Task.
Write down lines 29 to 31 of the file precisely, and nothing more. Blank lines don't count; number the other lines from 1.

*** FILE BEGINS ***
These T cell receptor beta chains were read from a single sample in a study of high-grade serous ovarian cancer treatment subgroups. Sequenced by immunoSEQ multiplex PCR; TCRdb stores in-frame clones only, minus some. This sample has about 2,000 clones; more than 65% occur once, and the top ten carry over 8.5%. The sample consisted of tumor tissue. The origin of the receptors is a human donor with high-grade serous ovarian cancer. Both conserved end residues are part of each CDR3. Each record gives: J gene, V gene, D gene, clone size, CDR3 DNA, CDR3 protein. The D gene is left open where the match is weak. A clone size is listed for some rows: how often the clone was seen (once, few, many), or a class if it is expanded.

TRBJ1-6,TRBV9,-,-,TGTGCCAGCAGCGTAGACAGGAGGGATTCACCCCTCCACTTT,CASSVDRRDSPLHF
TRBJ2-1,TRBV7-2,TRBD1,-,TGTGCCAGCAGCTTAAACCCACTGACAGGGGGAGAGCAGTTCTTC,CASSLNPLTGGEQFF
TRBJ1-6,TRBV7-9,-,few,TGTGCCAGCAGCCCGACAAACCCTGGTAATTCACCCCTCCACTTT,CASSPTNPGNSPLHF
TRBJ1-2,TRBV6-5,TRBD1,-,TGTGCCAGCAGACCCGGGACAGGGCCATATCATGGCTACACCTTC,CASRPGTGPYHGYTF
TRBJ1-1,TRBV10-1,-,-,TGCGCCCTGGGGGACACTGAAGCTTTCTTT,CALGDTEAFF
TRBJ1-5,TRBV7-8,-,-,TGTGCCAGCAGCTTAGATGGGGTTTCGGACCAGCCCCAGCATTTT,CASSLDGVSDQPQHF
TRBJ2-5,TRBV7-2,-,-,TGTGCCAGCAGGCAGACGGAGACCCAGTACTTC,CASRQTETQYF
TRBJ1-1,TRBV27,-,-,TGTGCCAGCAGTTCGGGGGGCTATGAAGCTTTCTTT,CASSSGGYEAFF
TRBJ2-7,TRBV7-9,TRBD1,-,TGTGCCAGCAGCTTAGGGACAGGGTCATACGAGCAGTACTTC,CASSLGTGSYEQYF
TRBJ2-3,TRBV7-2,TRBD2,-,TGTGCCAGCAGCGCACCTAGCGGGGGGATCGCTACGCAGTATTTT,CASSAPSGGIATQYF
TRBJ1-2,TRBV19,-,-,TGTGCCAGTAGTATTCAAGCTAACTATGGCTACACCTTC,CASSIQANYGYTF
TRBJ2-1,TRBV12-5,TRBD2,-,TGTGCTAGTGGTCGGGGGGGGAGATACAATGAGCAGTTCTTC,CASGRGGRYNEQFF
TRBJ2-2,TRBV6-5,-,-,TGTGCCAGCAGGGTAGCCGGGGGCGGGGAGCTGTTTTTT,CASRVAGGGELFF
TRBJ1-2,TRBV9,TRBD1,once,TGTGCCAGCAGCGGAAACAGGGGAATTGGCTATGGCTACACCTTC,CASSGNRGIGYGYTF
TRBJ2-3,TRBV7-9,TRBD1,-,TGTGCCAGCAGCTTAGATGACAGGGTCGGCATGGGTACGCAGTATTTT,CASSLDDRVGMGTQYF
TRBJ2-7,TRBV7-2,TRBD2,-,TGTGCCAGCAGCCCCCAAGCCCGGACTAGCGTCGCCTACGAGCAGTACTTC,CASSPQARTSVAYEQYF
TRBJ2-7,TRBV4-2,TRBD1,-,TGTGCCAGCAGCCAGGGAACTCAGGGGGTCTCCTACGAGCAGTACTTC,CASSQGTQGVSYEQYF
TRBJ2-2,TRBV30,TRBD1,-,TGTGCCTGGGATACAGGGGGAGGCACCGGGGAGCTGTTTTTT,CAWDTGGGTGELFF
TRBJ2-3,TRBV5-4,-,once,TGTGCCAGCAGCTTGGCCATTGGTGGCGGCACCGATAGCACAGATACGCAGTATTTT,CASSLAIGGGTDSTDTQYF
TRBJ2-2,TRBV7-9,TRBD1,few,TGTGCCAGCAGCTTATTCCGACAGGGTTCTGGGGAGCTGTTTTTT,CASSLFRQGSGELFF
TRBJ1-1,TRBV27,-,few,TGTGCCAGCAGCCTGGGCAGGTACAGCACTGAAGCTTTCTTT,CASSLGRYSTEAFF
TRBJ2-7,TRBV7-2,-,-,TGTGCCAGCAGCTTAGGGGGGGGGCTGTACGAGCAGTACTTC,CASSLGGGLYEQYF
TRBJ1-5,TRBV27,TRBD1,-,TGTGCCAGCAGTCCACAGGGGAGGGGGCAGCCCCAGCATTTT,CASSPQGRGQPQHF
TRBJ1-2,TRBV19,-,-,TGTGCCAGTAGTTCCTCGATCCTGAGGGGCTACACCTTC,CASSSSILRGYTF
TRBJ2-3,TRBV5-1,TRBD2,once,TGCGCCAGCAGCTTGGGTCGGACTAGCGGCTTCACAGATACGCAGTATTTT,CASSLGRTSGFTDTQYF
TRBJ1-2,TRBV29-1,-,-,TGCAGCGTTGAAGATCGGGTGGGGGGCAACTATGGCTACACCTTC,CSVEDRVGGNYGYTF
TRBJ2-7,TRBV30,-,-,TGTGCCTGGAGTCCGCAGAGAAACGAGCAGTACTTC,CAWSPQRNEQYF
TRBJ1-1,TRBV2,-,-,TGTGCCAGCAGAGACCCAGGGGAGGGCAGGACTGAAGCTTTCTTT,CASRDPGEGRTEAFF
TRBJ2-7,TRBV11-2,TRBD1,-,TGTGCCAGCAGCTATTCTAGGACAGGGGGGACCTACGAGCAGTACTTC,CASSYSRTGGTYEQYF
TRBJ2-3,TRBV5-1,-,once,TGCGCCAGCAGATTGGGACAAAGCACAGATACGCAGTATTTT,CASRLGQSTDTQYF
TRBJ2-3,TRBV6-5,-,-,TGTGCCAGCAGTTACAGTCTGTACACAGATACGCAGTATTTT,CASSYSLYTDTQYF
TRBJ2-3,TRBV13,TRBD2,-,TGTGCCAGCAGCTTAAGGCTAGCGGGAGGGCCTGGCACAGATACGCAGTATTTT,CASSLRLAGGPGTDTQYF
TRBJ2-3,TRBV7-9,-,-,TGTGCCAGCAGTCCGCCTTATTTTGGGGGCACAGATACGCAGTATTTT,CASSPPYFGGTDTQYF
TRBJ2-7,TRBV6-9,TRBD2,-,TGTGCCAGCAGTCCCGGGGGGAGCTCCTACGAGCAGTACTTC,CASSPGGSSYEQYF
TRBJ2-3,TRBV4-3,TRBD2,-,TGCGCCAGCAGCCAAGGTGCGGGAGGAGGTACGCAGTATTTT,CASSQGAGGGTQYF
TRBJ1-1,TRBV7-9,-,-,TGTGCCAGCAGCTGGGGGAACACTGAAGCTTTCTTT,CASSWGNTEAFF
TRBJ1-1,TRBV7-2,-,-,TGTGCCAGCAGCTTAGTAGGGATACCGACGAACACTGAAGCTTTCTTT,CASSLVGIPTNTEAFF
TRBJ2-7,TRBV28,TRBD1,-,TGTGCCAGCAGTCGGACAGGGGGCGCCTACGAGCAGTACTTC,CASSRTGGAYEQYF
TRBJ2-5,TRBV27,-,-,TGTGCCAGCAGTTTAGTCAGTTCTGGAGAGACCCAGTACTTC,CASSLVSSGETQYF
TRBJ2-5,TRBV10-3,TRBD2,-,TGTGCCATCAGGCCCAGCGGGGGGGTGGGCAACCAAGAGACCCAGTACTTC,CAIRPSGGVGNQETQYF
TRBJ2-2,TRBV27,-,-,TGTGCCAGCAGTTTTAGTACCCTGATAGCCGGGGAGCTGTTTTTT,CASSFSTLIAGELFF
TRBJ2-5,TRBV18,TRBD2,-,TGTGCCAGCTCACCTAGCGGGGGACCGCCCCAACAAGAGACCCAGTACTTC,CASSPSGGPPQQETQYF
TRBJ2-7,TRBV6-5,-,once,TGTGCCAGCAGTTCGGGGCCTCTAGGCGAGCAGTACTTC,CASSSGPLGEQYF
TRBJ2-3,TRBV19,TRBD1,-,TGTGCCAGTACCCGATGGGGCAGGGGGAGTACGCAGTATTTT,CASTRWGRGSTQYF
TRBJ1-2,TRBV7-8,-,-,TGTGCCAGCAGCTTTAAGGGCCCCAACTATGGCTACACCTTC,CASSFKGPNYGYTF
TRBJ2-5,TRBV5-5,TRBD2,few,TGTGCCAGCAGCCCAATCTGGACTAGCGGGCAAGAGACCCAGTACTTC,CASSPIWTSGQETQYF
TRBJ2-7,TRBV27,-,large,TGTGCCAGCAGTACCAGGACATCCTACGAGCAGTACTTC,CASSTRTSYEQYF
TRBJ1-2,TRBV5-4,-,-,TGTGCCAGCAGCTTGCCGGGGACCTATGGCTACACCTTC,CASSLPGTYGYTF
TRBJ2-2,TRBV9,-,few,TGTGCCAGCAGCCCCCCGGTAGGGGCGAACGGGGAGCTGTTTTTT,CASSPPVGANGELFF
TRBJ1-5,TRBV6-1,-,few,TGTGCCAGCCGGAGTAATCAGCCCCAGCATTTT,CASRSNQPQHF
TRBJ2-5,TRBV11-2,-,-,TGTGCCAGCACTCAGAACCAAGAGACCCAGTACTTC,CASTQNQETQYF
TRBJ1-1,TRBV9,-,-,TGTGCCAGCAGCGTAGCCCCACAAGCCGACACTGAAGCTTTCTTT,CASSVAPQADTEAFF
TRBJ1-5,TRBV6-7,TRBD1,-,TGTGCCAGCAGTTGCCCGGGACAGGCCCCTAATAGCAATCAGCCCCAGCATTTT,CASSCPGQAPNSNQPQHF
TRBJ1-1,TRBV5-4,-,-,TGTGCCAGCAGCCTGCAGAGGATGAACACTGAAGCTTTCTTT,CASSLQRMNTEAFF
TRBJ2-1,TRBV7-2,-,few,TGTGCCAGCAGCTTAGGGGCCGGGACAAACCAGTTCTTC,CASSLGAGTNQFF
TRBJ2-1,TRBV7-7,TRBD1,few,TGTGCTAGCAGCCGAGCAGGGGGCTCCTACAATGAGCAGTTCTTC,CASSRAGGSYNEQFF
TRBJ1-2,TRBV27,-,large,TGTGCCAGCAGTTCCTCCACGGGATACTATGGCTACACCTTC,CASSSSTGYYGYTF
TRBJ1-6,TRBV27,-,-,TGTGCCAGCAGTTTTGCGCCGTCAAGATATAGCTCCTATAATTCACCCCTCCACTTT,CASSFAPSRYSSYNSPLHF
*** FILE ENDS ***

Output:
TRBJ1-1,TRBV2,-,-,TGTGCCAGCAGAGACCCAGGGGAGGGCAGGACTGAAGCTTTCTTT,CASRDPGEGRTEAFF
TRBJ2-7,TRBV11-2,TRBD1,-,TGTGCCAGCAGCTATTCTAGGACAGGGGGGACCTACGAGCAGTACTTC,CASSYSRTGGTYEQYF
TRBJ2-3,TRBV5-1,-,once,TGCGCCAGCAGATTGGGACAAAGCACAGATACGCAGTATTTT,CASRLGQSTDTQYF